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1999 NBA Playoffs

On the Court: In the Knick of time

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Posted: Tuesday June 22, 1999 11:01 AM

By Marty Burns, Sports Illustrated

NEW YORK -- Going into Game 3 of the NBA Finals, it seemed like a Four-Gone conclusion. But Allan Houston and the New York Knicks had other ideas, and now we have an actual series. Knicks coach Jeff Van Gundy might look like a mortician, but he sure has a way of reviving his team just when it appears to have one foot in the grave and the other on the proverbial banana peel. Can New York do it again in Game 4? Probably not. The Spurs, after all, were due to lose one. Here's a few more thoughts from courtside:

Tim Duncan got off to a slow start in Game 3, finishing with just two points in the first quarter, partly because Knicks forward Larry Johnson was pushing him off his spot in the low post into some faraway region of the city near Queens. Unable to get the position he wanted, Duncan misfired on a couple attempts and threw out to open teammates on a couple other possessions. In Games 1 and 2, the refs called fouls on the Knicks when they tried to get physical early with the Spurs. If the refs keep letting Johnson get physical with Duncan, this might yet be a series.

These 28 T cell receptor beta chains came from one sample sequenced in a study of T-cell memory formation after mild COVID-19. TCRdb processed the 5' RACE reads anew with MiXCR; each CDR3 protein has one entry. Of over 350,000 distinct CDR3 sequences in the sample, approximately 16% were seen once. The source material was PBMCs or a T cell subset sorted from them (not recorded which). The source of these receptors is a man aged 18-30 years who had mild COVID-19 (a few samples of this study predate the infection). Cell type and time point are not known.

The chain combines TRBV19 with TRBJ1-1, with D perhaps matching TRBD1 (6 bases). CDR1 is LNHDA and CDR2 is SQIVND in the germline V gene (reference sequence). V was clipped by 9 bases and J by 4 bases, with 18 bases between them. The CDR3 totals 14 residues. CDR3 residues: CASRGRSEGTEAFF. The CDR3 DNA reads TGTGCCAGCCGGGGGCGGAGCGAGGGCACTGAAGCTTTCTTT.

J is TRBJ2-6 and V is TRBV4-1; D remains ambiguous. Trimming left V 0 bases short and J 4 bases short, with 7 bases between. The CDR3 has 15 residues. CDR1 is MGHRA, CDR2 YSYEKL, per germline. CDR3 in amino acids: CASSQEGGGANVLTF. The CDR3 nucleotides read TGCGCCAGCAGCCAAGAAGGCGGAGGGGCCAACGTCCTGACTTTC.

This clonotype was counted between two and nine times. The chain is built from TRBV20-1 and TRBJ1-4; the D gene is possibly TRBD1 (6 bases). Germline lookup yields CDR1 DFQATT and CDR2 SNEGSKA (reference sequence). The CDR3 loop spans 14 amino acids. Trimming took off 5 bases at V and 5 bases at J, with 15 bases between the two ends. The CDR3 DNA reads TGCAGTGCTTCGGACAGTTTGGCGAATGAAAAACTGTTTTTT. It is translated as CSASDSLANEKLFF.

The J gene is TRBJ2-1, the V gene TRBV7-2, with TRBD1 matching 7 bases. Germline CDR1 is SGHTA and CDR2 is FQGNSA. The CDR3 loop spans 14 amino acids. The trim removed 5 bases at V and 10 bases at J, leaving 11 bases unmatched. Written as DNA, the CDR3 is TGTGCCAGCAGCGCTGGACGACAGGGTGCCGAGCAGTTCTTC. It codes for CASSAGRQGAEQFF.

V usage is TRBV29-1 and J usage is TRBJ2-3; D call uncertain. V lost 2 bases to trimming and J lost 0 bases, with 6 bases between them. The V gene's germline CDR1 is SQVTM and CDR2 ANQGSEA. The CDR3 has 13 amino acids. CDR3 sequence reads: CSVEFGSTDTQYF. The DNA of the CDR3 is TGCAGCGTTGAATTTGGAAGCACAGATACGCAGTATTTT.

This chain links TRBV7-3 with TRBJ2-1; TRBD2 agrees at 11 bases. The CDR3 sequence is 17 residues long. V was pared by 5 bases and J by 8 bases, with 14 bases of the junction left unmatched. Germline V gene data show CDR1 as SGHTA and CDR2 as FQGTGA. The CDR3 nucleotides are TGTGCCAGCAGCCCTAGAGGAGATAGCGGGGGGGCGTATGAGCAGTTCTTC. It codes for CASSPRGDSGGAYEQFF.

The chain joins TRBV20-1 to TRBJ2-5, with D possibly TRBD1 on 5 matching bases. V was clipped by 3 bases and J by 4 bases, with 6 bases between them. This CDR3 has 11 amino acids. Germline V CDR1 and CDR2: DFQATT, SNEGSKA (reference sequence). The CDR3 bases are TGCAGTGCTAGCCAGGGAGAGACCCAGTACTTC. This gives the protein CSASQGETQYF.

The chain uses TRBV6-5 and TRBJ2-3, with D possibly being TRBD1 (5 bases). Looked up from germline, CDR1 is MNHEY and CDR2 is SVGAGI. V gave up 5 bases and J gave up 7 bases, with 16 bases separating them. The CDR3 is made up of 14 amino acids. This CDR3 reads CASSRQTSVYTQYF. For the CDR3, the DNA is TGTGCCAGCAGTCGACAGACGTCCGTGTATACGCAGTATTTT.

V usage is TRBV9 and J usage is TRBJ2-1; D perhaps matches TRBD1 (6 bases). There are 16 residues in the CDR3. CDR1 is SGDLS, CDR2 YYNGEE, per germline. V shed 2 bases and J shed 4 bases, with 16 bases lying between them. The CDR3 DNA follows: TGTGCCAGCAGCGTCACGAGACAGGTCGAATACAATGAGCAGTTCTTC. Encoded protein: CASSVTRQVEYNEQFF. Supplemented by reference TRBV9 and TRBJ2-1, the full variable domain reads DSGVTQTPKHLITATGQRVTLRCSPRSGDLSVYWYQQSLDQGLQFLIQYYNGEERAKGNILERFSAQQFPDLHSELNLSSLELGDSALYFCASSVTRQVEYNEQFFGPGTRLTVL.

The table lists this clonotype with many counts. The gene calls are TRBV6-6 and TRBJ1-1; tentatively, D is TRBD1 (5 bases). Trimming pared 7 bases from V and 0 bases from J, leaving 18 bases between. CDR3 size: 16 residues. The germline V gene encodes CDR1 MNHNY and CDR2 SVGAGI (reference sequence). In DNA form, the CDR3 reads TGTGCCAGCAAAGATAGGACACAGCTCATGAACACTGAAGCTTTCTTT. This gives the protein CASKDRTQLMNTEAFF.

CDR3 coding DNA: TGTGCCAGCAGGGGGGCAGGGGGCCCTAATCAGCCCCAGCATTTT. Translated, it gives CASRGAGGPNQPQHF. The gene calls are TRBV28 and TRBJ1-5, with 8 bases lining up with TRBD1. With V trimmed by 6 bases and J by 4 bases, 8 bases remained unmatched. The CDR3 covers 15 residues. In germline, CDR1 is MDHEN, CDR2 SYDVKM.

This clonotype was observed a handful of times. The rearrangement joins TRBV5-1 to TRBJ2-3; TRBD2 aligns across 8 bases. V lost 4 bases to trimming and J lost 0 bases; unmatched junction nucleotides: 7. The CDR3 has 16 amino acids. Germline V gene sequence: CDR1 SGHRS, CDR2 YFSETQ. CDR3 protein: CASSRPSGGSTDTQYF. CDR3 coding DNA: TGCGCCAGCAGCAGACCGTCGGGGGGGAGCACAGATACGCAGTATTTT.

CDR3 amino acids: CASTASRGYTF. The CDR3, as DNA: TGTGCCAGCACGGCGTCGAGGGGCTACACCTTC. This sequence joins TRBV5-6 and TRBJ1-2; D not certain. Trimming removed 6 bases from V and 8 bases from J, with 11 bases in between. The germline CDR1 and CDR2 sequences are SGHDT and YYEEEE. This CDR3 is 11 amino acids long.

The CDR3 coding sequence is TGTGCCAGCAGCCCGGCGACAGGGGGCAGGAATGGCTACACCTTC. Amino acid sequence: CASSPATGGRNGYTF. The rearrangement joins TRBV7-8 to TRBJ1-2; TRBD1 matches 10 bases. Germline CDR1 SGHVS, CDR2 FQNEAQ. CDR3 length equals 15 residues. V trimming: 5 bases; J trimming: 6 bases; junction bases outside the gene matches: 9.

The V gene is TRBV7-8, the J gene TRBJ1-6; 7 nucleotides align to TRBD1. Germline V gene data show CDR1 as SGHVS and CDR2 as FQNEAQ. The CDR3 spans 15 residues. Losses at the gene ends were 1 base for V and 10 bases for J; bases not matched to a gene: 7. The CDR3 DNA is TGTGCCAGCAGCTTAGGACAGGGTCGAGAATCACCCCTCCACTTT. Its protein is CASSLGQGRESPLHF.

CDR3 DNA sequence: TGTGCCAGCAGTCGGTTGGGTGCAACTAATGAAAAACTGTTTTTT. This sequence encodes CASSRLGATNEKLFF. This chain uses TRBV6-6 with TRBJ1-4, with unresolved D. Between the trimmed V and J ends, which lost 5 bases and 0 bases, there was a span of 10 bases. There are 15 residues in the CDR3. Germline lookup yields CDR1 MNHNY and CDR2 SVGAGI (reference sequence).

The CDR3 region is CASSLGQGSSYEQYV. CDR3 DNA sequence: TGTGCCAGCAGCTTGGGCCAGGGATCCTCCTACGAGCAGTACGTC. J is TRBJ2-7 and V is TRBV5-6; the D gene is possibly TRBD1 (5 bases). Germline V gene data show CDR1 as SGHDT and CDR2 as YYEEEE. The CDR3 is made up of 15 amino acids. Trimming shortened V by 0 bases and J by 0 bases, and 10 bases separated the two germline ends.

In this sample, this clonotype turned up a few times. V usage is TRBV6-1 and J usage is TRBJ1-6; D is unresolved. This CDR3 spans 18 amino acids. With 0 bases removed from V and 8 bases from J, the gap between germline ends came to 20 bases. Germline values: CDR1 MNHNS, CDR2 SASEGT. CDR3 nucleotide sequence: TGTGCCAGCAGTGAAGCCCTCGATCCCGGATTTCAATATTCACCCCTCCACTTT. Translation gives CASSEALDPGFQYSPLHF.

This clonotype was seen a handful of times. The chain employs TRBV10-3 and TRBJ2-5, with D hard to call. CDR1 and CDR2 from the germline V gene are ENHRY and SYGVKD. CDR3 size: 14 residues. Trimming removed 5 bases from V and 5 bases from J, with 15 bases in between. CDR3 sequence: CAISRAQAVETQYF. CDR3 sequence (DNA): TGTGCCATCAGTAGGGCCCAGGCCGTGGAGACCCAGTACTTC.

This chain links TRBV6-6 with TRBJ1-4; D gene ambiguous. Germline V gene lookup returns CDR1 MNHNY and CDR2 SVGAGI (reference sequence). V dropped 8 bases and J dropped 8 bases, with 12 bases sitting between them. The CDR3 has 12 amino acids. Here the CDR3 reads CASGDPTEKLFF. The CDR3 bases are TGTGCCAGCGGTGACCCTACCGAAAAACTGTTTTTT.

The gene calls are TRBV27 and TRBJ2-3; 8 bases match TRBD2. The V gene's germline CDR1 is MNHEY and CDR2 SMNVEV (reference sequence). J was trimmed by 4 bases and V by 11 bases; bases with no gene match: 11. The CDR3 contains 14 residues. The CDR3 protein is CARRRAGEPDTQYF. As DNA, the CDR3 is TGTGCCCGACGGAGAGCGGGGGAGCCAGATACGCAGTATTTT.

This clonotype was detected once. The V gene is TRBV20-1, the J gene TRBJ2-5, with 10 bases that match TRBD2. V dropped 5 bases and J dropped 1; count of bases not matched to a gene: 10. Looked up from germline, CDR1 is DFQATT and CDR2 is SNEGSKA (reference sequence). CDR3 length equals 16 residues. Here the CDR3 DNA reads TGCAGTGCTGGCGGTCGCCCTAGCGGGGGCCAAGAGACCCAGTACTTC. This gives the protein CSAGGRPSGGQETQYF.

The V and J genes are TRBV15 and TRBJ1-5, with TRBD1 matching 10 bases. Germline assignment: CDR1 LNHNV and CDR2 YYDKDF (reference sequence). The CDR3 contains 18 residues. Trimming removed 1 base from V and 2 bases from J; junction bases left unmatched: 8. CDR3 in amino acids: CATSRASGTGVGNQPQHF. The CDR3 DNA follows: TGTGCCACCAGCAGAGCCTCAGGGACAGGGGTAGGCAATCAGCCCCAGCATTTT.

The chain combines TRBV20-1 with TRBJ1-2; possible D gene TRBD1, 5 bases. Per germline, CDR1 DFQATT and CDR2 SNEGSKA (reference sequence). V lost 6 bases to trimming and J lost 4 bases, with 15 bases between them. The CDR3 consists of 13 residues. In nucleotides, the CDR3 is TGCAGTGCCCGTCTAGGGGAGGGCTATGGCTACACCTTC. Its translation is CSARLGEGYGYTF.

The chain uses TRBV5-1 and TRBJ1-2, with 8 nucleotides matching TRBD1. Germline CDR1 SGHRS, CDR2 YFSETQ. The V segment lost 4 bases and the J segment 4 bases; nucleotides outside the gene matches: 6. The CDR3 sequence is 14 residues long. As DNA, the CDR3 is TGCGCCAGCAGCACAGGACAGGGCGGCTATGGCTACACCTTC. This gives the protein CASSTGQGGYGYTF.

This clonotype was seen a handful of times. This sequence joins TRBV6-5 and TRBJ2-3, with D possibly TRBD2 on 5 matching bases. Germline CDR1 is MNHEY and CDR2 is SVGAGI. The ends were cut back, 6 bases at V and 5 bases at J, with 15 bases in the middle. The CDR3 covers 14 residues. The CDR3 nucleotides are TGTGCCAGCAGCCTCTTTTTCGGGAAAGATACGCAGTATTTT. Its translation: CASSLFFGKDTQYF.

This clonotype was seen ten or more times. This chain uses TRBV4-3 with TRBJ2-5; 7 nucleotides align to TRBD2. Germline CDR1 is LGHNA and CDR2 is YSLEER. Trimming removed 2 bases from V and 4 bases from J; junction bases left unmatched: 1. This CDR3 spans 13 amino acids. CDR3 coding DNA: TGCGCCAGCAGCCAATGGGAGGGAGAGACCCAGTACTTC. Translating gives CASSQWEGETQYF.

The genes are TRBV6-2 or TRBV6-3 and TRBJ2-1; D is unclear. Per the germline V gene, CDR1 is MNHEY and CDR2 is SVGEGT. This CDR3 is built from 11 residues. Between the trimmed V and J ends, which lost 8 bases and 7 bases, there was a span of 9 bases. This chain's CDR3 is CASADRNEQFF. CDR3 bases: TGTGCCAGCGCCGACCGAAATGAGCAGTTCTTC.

Before the Finals, Spurs guard Mario Elie called New York "the weakest" team they'd face. In Game 1 he backed it up. But since then he's done little to slow Allan Houston, who keeps getting open looks at the basket. Not that Elie was worried about his team's play. Taking the court after a timeout with 7:26 left in the second quarter, he walked over and shook hands with Knicks superfan Spike Lee seated courtside. Isn't it about time less-than-super Mario starts taking Houston and the Knicks seriously?

One of the biggest cheers of the night came when the image of former Knicks forward Charles Oakley was flashed on the giant overhead scoreboard. Wonder what Oak would have done had David Robinson banged into him the way he banged into Marcus Camby, triggering a mini brouhaha early in the third quarter? Oakley probably would have sent one down the Admiral's periscope. Then again, would Oak have made that sweet jumper that Camby Man did to put New York up eight points with just over 2:00 left in the game? Probably not.

Knicks fans apparently don't care for NBC analyst Bill Walton. Either that, or there were a lot of Charlie Ward fans in Madison Square Garden on Monday night. Late in the second quarter, a chant of "Walton sucks!" could be heard during a long timeout. Walton, seated up in a makeshift NBA Showtime booth up in Section 317, was busy at the time getting another coat of makeup applied to his face, and didn't appear to hear it. But fellow TV analyst Isiah Thomas, seated a couple chairs over with his back to Walton, could be seen with a slight smile on his face as he peered down at the crowd.

Check back before Game 4 for another addition of On the Court

 
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